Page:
Project: Building Blocks

Introduction

By now you should feel pretty good working with strings, arrays and hashes. We’ll do a couple of classic “intro to programming” problems here to help solidify your knowledge and get warmed up to working on small projects. You’ll need to rely on some of your basic knowledge of conditionals and flow control from the prep work but you shouldn’t need to do anything you haven’t seen before.

You can do these in IRB or create a separate script file to run from the command line if you know how to do that (we’ll cover it in the next few sections).

Note: If you want to actually write and run your own Ruby code, you can either use IRB from the command line (type irb after the prompt), or run it from a script file using $ ruby ./your_file_name_in_the_current_directory.rb, or use the online editor at repl.it.

Project 1: Caesar Cipher

From Wikipedia:

In cryptography, a Caesar cipher, also known as Caesar’s cipher, the shift cipher, Caesar’s code or Caesar shift, is one of the simplest and most widely known encryption techniques. It is a type of substitution cipher in which each letter in the plaintext is replaced by a letter some fixed number of positions down the alphabet. For example, with a left shift of 3, D would be replaced by A, E would become B, and so on. The method is named after Julius Caesar, who used it in his private correspondence.

There’s a brief video about it from Harvard’s CS50 class.

Assignment

Implement a caesar cipher that takes in a string and the shift factor and then outputs the modified string:

  > caesar_cipher("What a string!", 5)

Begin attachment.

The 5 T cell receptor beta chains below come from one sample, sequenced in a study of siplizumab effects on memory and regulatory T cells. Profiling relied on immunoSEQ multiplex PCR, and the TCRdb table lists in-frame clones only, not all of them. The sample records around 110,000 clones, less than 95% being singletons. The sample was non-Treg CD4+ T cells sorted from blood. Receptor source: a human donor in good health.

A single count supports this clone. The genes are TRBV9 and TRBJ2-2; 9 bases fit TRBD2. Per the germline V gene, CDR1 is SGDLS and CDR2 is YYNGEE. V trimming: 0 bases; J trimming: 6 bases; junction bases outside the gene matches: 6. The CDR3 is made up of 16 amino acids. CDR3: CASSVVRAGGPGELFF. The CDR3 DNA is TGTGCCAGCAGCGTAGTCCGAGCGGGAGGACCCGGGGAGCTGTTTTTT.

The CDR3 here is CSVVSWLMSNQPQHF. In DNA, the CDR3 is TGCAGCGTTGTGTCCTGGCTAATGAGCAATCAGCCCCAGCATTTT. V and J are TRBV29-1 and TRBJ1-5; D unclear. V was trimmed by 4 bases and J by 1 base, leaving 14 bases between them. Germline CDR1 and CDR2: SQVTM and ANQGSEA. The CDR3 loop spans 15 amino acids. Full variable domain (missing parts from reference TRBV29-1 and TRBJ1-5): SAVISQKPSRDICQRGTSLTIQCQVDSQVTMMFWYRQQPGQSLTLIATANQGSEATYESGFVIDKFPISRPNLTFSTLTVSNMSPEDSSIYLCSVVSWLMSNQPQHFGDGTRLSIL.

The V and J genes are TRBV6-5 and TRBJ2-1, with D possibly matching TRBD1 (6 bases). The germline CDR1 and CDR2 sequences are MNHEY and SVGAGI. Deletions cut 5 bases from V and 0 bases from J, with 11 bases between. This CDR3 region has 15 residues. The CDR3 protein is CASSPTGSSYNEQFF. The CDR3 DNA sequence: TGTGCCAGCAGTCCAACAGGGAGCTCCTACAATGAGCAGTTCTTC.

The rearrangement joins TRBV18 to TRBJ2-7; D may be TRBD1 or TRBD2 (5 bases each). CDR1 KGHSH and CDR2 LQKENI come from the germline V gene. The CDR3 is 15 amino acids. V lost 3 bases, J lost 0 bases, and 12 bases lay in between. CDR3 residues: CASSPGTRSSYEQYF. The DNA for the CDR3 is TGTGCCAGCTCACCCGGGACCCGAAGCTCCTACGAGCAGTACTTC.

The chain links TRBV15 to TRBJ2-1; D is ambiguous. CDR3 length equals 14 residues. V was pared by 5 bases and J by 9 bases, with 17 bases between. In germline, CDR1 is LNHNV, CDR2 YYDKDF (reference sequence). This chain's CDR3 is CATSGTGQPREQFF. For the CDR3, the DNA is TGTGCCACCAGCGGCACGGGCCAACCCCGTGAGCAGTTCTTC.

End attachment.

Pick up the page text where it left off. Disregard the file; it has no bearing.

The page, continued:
=> "Bmfy f xywnsl!"

Quick Tips:

  • You will need to remember how to convert a string into a number.
  • Don’t forget to wrap from z to a.
  • Don’t forget to keep the same case.

Student Solutions

Submit a link below to this file on the ruby course github repo with your files in it by using a pull request. See the section on Contributing for how.

Project 2: Stock Picker

Implement a method #stock_picker that takes in an array of stock prices, one for each hypothetical day. It should return a pair of days representing the best day to buy and the best day to sell. Days start at 0.

  > stock_picker([17,3,6,9,15,8,6,1,10])
  => [1,4]  # for a profit of $15 - $3 == $12

Quick Tips:

  • You need to buy before you can sell
  • Pay attention to edge cases like when the lowest day is the last day or the highest day is the first day.

Student Solutions

Submit a link to the github repo with your files in it here with a pull request. Please include your partner’s github handle somewhere in the description if they would like attribution.

Project 3: Substrings

Implement a method #substrings that takes a word as the first argument and then an array of valid substrings (your dictionary) as the second argument. It should return a hash listing each substring (case insensitive) that was found in the original string and how many times it was found.

  > dictionary = ["below","down","go","going","horn","how","howdy","it","i","low","own","part","partner","sit"]
  => ["below","down","go","going","horn","how","howdy","it","i","low","own","part","partner","sit"]
  > substrings("below", dictionary)
  => { "below" => 1, "low" => 1 }

Next, make sure your method can handle multiple words:

  > substrings("Howdy partner, sit down! How's it going?", dictionary)
  => { "down" => 1, "how" => 2, "howdy" => 1,"go" => 1, "going" => 1, "it" => 2, "i" => 3, "own" => 1,"part" => 1,"partner" => 1,"sit" => 1 }

Quick Tips:

  • Recall how to turn strings into arrays and arrays into strings.

Student Solutions

Submit a link to the github repo with your files in it here with a pull request. Please include your partner’s github handle somewhere in the description if they would like attribution.

Ruby Programming

Project: Building Blocks

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